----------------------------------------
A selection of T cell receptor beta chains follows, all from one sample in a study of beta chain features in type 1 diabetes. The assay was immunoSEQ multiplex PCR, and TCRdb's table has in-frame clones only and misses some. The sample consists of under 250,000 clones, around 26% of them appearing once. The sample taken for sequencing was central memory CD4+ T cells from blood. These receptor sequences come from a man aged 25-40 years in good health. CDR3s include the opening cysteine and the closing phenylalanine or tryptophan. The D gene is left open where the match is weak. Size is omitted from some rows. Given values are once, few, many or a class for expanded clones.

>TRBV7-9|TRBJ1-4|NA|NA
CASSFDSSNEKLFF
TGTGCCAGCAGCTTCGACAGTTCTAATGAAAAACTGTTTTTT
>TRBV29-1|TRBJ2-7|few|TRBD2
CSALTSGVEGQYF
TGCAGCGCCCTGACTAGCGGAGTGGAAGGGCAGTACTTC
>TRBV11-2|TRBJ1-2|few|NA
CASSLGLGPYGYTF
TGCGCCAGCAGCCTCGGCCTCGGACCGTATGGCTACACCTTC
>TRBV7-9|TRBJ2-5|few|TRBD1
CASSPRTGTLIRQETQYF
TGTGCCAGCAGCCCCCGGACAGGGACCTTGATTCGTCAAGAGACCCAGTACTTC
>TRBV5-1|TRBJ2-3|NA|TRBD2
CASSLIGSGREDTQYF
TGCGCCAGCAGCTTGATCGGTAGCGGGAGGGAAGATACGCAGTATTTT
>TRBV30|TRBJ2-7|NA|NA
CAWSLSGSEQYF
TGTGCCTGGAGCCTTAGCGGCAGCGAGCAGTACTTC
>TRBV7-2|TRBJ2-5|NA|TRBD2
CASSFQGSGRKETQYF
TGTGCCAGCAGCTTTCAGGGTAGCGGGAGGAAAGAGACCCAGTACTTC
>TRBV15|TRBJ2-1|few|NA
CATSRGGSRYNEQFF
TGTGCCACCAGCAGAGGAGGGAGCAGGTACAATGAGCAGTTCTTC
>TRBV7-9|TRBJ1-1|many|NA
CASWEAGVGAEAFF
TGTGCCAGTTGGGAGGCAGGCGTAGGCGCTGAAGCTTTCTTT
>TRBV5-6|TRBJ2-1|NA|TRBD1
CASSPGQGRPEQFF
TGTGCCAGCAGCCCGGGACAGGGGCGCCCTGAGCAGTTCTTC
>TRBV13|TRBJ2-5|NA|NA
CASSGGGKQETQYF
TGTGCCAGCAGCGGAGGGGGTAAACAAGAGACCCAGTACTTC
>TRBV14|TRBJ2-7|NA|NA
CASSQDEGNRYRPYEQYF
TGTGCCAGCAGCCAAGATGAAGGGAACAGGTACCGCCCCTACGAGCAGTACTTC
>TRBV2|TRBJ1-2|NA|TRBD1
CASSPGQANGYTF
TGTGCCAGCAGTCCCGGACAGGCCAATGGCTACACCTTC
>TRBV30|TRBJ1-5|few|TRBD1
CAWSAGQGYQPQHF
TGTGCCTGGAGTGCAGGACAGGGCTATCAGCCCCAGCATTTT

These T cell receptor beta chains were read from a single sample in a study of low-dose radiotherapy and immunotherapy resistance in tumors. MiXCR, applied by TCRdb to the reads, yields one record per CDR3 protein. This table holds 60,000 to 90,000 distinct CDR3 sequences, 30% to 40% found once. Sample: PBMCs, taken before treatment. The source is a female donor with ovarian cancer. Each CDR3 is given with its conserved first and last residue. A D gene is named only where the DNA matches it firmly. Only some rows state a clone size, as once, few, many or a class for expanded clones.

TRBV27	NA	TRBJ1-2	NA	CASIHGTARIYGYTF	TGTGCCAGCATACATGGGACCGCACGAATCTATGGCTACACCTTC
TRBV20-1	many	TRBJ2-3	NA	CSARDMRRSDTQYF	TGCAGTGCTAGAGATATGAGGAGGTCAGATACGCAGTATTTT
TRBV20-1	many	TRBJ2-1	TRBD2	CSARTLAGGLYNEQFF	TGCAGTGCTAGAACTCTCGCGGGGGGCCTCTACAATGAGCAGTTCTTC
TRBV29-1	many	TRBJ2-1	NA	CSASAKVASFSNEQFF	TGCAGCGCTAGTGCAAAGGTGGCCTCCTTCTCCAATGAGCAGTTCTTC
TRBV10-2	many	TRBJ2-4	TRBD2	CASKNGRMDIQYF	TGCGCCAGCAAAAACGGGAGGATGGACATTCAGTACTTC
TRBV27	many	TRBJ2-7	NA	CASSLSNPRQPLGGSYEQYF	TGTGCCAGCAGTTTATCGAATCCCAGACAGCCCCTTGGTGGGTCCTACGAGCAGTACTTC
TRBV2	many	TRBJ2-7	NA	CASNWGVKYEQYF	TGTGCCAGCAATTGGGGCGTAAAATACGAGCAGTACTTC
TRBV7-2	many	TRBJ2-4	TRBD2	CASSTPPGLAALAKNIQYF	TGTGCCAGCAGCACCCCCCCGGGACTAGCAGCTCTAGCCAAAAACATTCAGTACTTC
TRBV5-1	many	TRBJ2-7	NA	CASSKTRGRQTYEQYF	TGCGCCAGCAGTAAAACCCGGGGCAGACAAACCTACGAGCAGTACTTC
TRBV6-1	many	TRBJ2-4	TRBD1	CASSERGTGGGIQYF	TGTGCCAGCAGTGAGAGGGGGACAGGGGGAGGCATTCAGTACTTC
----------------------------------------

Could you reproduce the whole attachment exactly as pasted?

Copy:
A selection of T cell receptor beta chains follows, all from one sample in a study of beta chain features in type 1 diabetes. The assay was immunoSEQ multiplex PCR, and TCRdb's table has in-frame clones only and misses some. The sample consists of under 250,000 clones, around 26% of them appearing once. The sample taken for sequencing was central memory CD4+ T cells from blood. These receptor sequences come from a man aged 25-40 years in good health. CDR3s include the opening cysteine and the closing phenylalanine or tryptophan. The D gene is left open where the match is weak. Size is omitted from some rows. Given values are once, few, many or a class for expanded clones.

>TRBV7-9|TRBJ1-4|NA|NA
CASSFDSSNEKLFF
TGTGCCAGCAGCTTCGACAGTTCTAATGAAAAACTGTTTTTT
>TRBV29-1|TRBJ2-7|few|TRBD2
CSALTSGVEGQYF
TGCAGCGCCCTGACTAGCGGAGTGGAAGGGCAGTACTTC
>TRBV11-2|TRBJ1-2|few|NA
CASSLGLGPYGYTF
TGCGCCAGCAGCCTCGGCCTCGGACCGTATGGCTACACCTTC
>TRBV7-9|TRBJ2-5|few|TRBD1
CASSPRTGTLIRQETQYF
TGTGCCAGCAGCCCCCGGACAGGGACCTTGATTCGTCAAGAGACCCAGTACTTC
>TRBV5-1|TRBJ2-3|NA|TRBD2
CASSLIGSGREDTQYF
TGCGCCAGCAGCTTGATCGGTAGCGGGAGGGAAGATACGCAGTATTTT
>TRBV30|TRBJ2-7|NA|NA
CAWSLSGSEQYF
TGTGCCTGGAGCCTTAGCGGCAGCGAGCAGTACTTC
>TRBV7-2|TRBJ2-5|NA|TRBD2
CASSFQGSGRKETQYF
TGTGCCAGCAGCTTTCAGGGTAGCGGGAGGAAAGAGACCCAGTACTTC
>TRBV15|TRBJ2-1|few|NA
CATSRGGSRYNEQFF
TGTGCCACCAGCAGAGGAGGGAGCAGGTACAATGAGCAGTTCTTC
>TRBV7-9|TRBJ1-1|many|NA
CASWEAGVGAEAFF
TGTGCCAGTTGGGAGGCAGGCGTAGGCGCTGAAGCTTTCTTT
>TRBV5-6|TRBJ2-1|NA|TRBD1
CASSPGQGRPEQFF
TGTGCCAGCAGCCCGGGACAGGGGCGCCCTGAGCAGTTCTTC
>TRBV13|TRBJ2-5|NA|NA
CASSGGGKQETQYF
TGTGCCAGCAGCGGAGGGGGTAAACAAGAGACCCAGTACTTC
>TRBV14|TRBJ2-7|NA|NA
CASSQDEGNRYRPYEQYF
TGTGCCAGCAGCCAAGATGAAGGGAACAGGTACCGCCCCTACGAGCAGTACTTC
>TRBV2|TRBJ1-2|NA|TRBD1
CASSPGQANGYTF
TGTGCCAGCAGTCCCGGACAGGCCAATGGCTACACCTTC
>TRBV30|TRBJ1-5|few|TRBD1
CAWSAGQGYQPQHF
TGTGCCTGGAGTGCAGGACAGGGCTATCAGCCCCAGCATTTT

These T cell receptor beta chains were read from a single sample in a study of low-dose radiotherapy and immunotherapy resistance in tumors. MiXCR, applied by TCRdb to the reads, yields one record per CDR3 protein. This table holds 60,000 to 90,000 distinct CDR3 sequences, 30% to 40% found once. Sample: PBMCs, taken before treatment. The source is a female donor with ovarian cancer. Each CDR3 is given with its conserved first and last residue. A D gene is named only where the DNA matches it firmly. Only some rows state a clone size, as once, few, many or a class for expanded clones.

TRBV27	NA	TRBJ1-2	NA	CASIHGTARIYGYTF	TGTGCCAGCATACATGGGACCGCACGAATCTATGGCTACACCTTC
TRBV20-1	many	TRBJ2-3	NA	CSARDMRRSDTQYF	TGCAGTGCTAGAGATATGAGGAGGTCAGATACGCAGTATTTT
TRBV20-1	many	TRBJ2-1	TRBD2	CSARTLAGGLYNEQFF	TGCAGTGCTAGAACTCTCGCGGGGGGCCTCTACAATGAGCAGTTCTTC
TRBV29-1	many	TRBJ2-1	NA	CSASAKVASFSNEQFF	TGCAGCGCTAGTGCAAAGGTGGCCTCCTTCTCCAATGAGCAGTTCTTC
TRBV10-2	many	TRBJ2-4	TRBD2	CASKNGRMDIQYF	TGCGCCAGCAAAAACGGGAGGATGGACATTCAGTACTTC
TRBV27	many	TRBJ2-7	NA	CASSLSNPRQPLGGSYEQYF	TGTGCCAGCAGTTTATCGAATCCCAGACAGCCCCTTGGTGGGTCCTACGAGCAGTACTTC
TRBV2	many	TRBJ2-7	NA	CASNWGVKYEQYF	TGTGCCAGCAATTGGGGCGTAAAATACGAGCAGTACTTC
TRBV7-2	many	TRBJ2-4	TRBD2	CASSTPPGLAALAKNIQYF	TGTGCCAGCAGCACCCCCCCGGGACTAGCAGCTCTAGCCAAAAACATTCAGTACTTC
TRBV5-1	many	TRBJ2-7	NA	CASSKTRGRQTYEQYF	TGCGCCAGCAGTAAAACCCGGGGCAGACAAACCTACGAGCAGTACTTC
TRBV6-1	many	TRBJ2-4	TRBD1	CASSERGTGGGIQYF	TGTGCCAGCAGTGAGAGGGGGACAGGGGGAGGCATTCAGTACTTC